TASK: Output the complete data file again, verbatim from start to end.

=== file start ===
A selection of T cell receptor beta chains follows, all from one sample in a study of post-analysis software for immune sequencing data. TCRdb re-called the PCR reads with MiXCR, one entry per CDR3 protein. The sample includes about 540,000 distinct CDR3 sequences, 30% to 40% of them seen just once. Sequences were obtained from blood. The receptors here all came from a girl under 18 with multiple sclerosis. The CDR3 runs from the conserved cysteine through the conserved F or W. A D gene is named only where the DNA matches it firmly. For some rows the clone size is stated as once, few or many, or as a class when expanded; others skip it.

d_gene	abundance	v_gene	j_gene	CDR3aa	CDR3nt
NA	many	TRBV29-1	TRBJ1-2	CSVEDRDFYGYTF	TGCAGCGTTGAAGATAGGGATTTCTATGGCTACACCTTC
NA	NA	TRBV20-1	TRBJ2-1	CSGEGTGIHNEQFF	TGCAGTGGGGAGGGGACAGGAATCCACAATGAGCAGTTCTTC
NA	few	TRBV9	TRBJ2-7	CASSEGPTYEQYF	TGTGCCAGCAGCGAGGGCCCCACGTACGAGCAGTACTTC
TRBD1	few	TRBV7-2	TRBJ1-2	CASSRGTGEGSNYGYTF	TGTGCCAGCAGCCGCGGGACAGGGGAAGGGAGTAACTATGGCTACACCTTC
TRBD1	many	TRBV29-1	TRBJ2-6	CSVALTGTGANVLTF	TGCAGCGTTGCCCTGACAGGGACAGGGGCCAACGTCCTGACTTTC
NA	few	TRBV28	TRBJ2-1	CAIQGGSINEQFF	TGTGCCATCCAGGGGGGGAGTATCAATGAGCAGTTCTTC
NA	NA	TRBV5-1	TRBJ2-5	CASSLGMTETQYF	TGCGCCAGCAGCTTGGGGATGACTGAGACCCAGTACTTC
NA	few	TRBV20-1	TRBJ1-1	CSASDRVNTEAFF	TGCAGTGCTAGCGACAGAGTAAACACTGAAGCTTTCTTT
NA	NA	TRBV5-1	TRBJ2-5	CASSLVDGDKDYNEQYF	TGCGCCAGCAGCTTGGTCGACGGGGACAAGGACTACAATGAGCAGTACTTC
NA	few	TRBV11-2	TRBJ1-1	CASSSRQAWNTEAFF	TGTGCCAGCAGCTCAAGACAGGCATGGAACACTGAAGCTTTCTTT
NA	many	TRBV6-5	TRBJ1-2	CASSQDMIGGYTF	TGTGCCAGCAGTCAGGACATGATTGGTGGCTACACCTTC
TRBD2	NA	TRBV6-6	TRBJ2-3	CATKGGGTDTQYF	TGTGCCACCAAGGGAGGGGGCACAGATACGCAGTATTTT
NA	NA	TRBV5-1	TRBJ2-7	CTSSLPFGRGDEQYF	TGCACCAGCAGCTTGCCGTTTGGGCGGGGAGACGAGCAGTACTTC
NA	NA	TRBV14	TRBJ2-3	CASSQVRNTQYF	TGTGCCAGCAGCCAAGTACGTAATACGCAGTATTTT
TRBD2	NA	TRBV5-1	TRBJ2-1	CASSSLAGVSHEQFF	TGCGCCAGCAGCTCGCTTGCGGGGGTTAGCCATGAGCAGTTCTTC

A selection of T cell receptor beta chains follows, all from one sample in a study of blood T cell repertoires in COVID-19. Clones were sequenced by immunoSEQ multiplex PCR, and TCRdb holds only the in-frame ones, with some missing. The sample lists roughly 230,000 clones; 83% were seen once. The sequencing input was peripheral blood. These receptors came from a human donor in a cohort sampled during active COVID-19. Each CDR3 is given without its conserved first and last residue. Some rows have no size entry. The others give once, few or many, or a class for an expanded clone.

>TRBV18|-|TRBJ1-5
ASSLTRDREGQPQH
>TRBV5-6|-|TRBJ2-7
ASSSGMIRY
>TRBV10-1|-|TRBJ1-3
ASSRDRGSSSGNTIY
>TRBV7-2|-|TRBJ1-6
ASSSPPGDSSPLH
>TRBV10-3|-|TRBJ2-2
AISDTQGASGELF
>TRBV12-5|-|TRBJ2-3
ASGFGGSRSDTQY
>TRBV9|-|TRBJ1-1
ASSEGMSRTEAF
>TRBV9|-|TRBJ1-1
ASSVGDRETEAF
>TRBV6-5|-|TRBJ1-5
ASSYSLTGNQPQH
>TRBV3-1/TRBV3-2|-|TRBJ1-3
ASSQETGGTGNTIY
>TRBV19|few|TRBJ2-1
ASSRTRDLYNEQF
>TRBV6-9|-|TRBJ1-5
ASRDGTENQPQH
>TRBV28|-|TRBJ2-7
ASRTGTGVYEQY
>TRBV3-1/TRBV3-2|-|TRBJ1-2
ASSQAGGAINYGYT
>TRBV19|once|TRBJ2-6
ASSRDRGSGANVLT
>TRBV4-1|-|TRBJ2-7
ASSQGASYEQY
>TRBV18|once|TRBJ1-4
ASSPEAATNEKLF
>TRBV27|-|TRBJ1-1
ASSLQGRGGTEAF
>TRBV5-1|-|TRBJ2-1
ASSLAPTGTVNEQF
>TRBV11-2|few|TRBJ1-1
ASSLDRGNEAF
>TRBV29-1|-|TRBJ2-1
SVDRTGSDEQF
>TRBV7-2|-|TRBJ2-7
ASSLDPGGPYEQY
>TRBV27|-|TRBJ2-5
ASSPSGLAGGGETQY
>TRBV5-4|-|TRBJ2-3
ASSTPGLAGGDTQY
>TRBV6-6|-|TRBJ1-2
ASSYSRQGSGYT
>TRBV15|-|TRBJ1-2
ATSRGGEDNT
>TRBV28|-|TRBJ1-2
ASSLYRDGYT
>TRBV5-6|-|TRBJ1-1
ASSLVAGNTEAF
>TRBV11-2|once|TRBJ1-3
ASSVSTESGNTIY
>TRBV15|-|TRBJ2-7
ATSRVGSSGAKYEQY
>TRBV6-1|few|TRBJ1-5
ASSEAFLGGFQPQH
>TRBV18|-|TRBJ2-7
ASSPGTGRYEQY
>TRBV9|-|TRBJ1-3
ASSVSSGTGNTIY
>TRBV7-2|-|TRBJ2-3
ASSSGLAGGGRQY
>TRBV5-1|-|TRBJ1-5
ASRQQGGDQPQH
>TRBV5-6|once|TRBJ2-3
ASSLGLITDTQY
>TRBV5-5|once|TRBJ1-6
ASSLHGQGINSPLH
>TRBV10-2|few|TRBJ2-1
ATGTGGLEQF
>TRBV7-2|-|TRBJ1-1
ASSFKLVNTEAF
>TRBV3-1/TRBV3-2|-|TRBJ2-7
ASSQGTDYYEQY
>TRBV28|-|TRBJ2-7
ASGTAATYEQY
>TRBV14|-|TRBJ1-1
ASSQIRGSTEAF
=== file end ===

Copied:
A selection of T cell receptor beta chains follows, all from one sample in a study of post-analysis software for immune sequencing data. TCRdb re-called the PCR reads with MiXCR, one entry per CDR3 protein. The sample includes about 540,000 distinct CDR3 sequences, 30% to 40% of them seen just once. Sequences were obtained from blood. The receptors here all came from a girl under 18 with multiple sclerosis. The CDR3 runs from the conserved cysteine through the conserved F or W. A D gene is named only where the DNA matches it firmly. For some rows the clone size is stated as once, few or many, or as a class when expanded; others skip it.

d_gene	abundance	v_gene	j_gene	CDR3aa	CDR3nt
NA	many	TRBV29-1	TRBJ1-2	CSVEDRDFYGYTF	TGCAGCGTTGAAGATAGGGATTTCTATGGCTACACCTTC
NA	NA	TRBV20-1	TRBJ2-1	CSGEGTGIHNEQFF	TGCAGTGGGGAGGGGACAGGAATCCACAATGAGCAGTTCTTC
NA	few	TRBV9	TRBJ2-7	CASSEGPTYEQYF	TGTGCCAGCAGCGAGGGCCCCACGTACGAGCAGTACTTC
TRBD1	few	TRBV7-2	TRBJ1-2	CASSRGTGEGSNYGYTF	TGTGCCAGCAGCCGCGGGACAGGGGAAGGGAGTAACTATGGCTACACCTTC
TRBD1	many	TRBV29-1	TRBJ2-6	CSVALTGTGANVLTF	TGCAGCGTTGCCCTGACAGGGACAGGGGCCAACGTCCTGACTTTC
NA	few	TRBV28	TRBJ2-1	CAIQGGSINEQFF	TGTGCCATCCAGGGGGGGAGTATCAATGAGCAGTTCTTC
NA	NA	TRBV5-1	TRBJ2-5	CASSLGMTETQYF	TGCGCCAGCAGCTTGGGGATGACTGAGACCCAGTACTTC
NA	few	TRBV20-1	TRBJ1-1	CSASDRVNTEAFF	TGCAGTGCTAGCGACAGAGTAAACACTGAAGCTTTCTTT
NA	NA	TRBV5-1	TRBJ2-5	CASSLVDGDKDYNEQYF	TGCGCCAGCAGCTTGGTCGACGGGGACAAGGACTACAATGAGCAGTACTTC
NA	few	TRBV11-2	TRBJ1-1	CASSSRQAWNTEAFF	TGTGCCAGCAGCTCAAGACAGGCATGGAACACTGAAGCTTTCTTT
NA	many	TRBV6-5	TRBJ1-2	CASSQDMIGGYTF	TGTGCCAGCAGTCAGGACATGATTGGTGGCTACACCTTC
TRBD2	NA	TRBV6-6	TRBJ2-3	CATKGGGTDTQYF	TGTGCCACCAAGGGAGGGGGCACAGATACGCAGTATTTT
NA	NA	TRBV5-1	TRBJ2-7	CTSSLPFGRGDEQYF	TGCACCAGCAGCTTGCCGTTTGGGCGGGGAGACGAGCAGTACTTC
NA	NA	TRBV14	TRBJ2-3	CASSQVRNTQYF	TGTGCCAGCAGCCAAGTACGTAATACGCAGTATTTT
TRBD2	NA	TRBV5-1	TRBJ2-1	CASSSLAGVSHEQFF	TGCGCCAGCAGCTCGCTTGCGGGGGTTAGCCATGAGCAGTTCTTC

A selection of T cell receptor beta chains follows, all from one sample in a study of blood T cell repertoires in COVID-19. Clones were sequenced by immunoSEQ multiplex PCR, and TCRdb holds only the in-frame ones, with some missing. The sample lists roughly 230,000 clones; 83% were seen once. The sequencing input was peripheral blood. These receptors came from a human donor in a cohort sampled during active COVID-19. Each CDR3 is given without its conserved first and last residue. Some rows have no size entry. The others give once, few or many, or a class for an expanded clone.

>TRBV18|-|TRBJ1-5
ASSLTRDREGQPQH
>TRBV5-6|-|TRBJ2-7
ASSSGMIRY
>TRBV10-1|-|TRBJ1-3
ASSRDRGSSSGNTIY
>TRBV7-2|-|TRBJ1-6
ASSSPPGDSSPLH
>TRBV10-3|-|TRBJ2-2
AISDTQGASGELF
>TRBV12-5|-|TRBJ2-3
ASGFGGSRSDTQY
>TRBV9|-|TRBJ1-1
ASSEGMSRTEAF
>TRBV9|-|TRBJ1-1
ASSVGDRETEAF
>TRBV6-5|-|TRBJ1-5
ASSYSLTGNQPQH
>TRBV3-1/TRBV3-2|-|TRBJ1-3
ASSQETGGTGNTIY
>TRBV19|few|TRBJ2-1
ASSRTRDLYNEQF
>TRBV6-9|-|TRBJ1-5
ASRDGTENQPQH
>TRBV28|-|TRBJ2-7
ASRTGTGVYEQY
>TRBV3-1/TRBV3-2|-|TRBJ1-2
ASSQAGGAINYGYT
>TRBV19|once|TRBJ2-6
ASSRDRGSGANVLT
>TRBV4-1|-|TRBJ2-7
ASSQGASYEQY
>TRBV18|once|TRBJ1-4
ASSPEAATNEKLF
>TRBV27|-|TRBJ1-1
ASSLQGRGGTEAF
>TRBV5-1|-|TRBJ2-1
ASSLAPTGTVNEQF
>TRBV11-2|few|TRBJ1-1
ASSLDRGNEAF
>TRBV29-1|-|TRBJ2-1
SVDRTGSDEQF
>TRBV7-2|-|TRBJ2-7
ASSLDPGGPYEQY
>TRBV27|-|TRBJ2-5
ASSPSGLAGGGETQY
>TRBV5-4|-|TRBJ2-3
ASSTPGLAGGDTQY
>TRBV6-6|-|TRBJ1-2
ASSYSRQGSGYT
>TRBV15|-|TRBJ1-2
ATSRGGEDNT
>TRBV28|-|TRBJ1-2
ASSLYRDGYT
>TRBV5-6|-|TRBJ1-1
ASSLVAGNTEAF
>TRBV11-2|once|TRBJ1-3
ASSVSTESGNTIY
>TRBV15|-|TRBJ2-7
ATSRVGSSGAKYEQY
>TRBV6-1|few|TRBJ1-5
ASSEAFLGGFQPQH
>TRBV18|-|TRBJ2-7
ASSPGTGRYEQY
>TRBV9|-|TRBJ1-3
ASSVSSGTGNTIY
>TRBV7-2|-|TRBJ2-3
ASSSGLAGGGRQY
>TRBV5-1|-|TRBJ1-5
ASRQQGGDQPQH
>TRBV5-6|once|TRBJ2-3
ASSLGLITDTQY
>TRBV5-5|once|TRBJ1-6
ASSLHGQGINSPLH
>TRBV10-2|few|TRBJ2-1
ATGTGGLEQF
>TRBV7-2|-|TRBJ1-1
ASSFKLVNTEAF
>TRBV3-1/TRBV3-2|-|TRBJ2-7
ASSQGTDYYEQY
>TRBV28|-|TRBJ2-7
ASGTAATYEQY
>TRBV14|-|TRBJ1-1
ASSQIRGSTEAF